The RAE made up 48% of the voters, and two-thirds of them went for Obama. So 32% of the electorate were pro-Obama RAE voters. But Obama got a shade over 50% of the votes. So some 18% of voters were not part of the RAE yet opted for Obama. Some were folks with graduate degrees, most of them no doubt above the median income. But that leaves the decisive swing voters: several million white men and married women below the median income who voted for Obama.
So the election wasn’t just about racial, ethnic, or gender politics. It was also about the economy, stupid. As Paul Krugman wrote, “the big numbers came from groups unified by economic fear. … While single women and members of minority groups are more insecure at any given point of time than married whites, insecurity is on the rise for everyone, driven by changes in the economy.”
Yet the story of class -- which fits the exit polls as well as the story of race, ethnicity, and gender -- got virtually no hearing in the mass media.
It’s always been taboo in America to talk about class. The myth that “we’re all middle class” has been among the most powerful of all our national myths. Both candidates this year knew that very well, which is why they often sounded so silly as they fought to see who could mention the sacred words “middle class” most often. Barack Obama never talked about helping the poor, only about helping people who aren’t yet in the middle class achieve that normative status.
Historically, Americans have been able to avoid talking about the glaring class divides and tensions in their midst by focusing on the equally glaring divides and tensions surrounding race. It’s almost a cliché among historians to say that, while other nations have dealt so often with class conflict, we’ve dealt constantly with race conflict.
The growing salience of Latinos complicates matters a bit because thoughtful people (and the U.S. Census Bureau) know that Latinos are an ethnic group composed of many racial identities. But many (most?) white Americans see Latinos merely as “brown-skinned people,” making it easy to assume that Latinos, like African-Americans, are a dark-skinned race. So in practical political terms Latinos become part of the story of race as a substitute for class in public discourse.
Feminist historians would be quick to add that gender conflict has been central to public discourse, along with race conflict, throughout American history.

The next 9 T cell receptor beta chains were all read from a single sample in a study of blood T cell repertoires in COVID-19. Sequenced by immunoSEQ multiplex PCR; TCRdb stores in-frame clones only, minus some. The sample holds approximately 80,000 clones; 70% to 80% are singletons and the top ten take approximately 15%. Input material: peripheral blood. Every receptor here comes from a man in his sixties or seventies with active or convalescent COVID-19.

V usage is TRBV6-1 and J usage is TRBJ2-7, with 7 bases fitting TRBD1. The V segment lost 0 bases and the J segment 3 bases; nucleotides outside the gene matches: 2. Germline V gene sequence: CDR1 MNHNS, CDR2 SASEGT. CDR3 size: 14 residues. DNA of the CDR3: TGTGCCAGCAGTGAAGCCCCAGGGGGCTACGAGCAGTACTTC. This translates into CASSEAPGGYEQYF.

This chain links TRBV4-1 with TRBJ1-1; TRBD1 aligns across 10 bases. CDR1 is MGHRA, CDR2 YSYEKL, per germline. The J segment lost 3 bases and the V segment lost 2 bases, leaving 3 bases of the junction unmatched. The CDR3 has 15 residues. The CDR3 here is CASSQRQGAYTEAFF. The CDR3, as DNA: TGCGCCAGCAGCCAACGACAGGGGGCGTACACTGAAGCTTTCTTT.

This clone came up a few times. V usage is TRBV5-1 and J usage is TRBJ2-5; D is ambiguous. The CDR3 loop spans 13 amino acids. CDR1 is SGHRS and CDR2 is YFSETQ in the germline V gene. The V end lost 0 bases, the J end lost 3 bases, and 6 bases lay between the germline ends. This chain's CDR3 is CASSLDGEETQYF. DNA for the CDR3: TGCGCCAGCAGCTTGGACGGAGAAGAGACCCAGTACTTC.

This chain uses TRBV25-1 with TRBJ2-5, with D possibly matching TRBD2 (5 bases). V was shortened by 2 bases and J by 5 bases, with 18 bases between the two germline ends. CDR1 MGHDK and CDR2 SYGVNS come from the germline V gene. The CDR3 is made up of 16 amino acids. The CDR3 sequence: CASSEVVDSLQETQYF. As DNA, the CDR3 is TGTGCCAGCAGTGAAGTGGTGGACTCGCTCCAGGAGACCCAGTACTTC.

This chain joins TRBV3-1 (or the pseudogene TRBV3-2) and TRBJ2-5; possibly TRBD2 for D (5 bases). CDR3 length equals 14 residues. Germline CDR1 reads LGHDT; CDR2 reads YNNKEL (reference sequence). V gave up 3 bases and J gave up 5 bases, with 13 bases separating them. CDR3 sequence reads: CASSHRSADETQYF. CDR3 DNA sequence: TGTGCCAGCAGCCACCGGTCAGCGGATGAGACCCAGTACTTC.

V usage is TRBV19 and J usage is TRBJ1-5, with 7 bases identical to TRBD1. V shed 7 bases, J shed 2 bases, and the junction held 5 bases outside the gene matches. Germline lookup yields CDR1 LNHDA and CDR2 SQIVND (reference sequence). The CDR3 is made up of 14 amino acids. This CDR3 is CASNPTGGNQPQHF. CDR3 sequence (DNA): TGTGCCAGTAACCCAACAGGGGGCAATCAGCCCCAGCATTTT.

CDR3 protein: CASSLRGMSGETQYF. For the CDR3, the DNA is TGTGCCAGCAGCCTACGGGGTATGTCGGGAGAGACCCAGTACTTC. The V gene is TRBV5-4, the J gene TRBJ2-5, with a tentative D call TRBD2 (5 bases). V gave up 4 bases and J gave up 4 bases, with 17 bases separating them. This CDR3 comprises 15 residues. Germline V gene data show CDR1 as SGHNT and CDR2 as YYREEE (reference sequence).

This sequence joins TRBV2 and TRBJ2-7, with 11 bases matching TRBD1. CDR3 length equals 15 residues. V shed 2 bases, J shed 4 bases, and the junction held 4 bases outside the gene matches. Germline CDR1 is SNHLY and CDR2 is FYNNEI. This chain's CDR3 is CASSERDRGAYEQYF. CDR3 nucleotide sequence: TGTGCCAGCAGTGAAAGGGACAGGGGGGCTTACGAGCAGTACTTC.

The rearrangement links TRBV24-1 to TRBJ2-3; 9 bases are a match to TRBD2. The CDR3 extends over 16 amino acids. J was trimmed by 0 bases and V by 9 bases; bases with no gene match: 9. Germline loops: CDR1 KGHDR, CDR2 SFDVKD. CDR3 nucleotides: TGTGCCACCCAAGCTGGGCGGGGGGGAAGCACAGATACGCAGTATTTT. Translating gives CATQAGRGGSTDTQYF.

So the popular story of Election Day 2012 reflects a long-standing pattern, unique to the United States, of avoiding talk of class in favor of talk about race, ethnicity, and gender.
The Democrats are just now beginning to talk about the divide between the rich and the rest of us. It’s another big step to talk about the differences between those above and those below the median income -- including the decisive political difference.
But if Democrats don’t take that step soon they risk another major defeat in 2014 and perhaps 2016. Then all the benefits of re-electing Barack Obama could easily slip down the political drain.
On the other hand, imagine this as Democrats’ story of the 2012 election: The winning coalition was a rainbow of folks under median income who saw clearly where their bread was buttered, and it wasn’t on Wall Street or in the corporate offices of Bain Capital.
Then the central question of the elections of 2012 and 2014 might become, “Do you want a government dedicated solely to increasing the wealth and cutting the taxes of the rich while slashing the vital government services we all depend on?,” rather than, “Do you want those blacks, Latinos, and liberal women to take over the country?”
Making class a central issue could get at least some whites, especially men, in the lower income brackets to think of their vote in a rather different light -- not as revenge against the people who are “taking away our country,” but as a chance to continue a move toward the economic justice they deserve as a reward for all their years of hard work.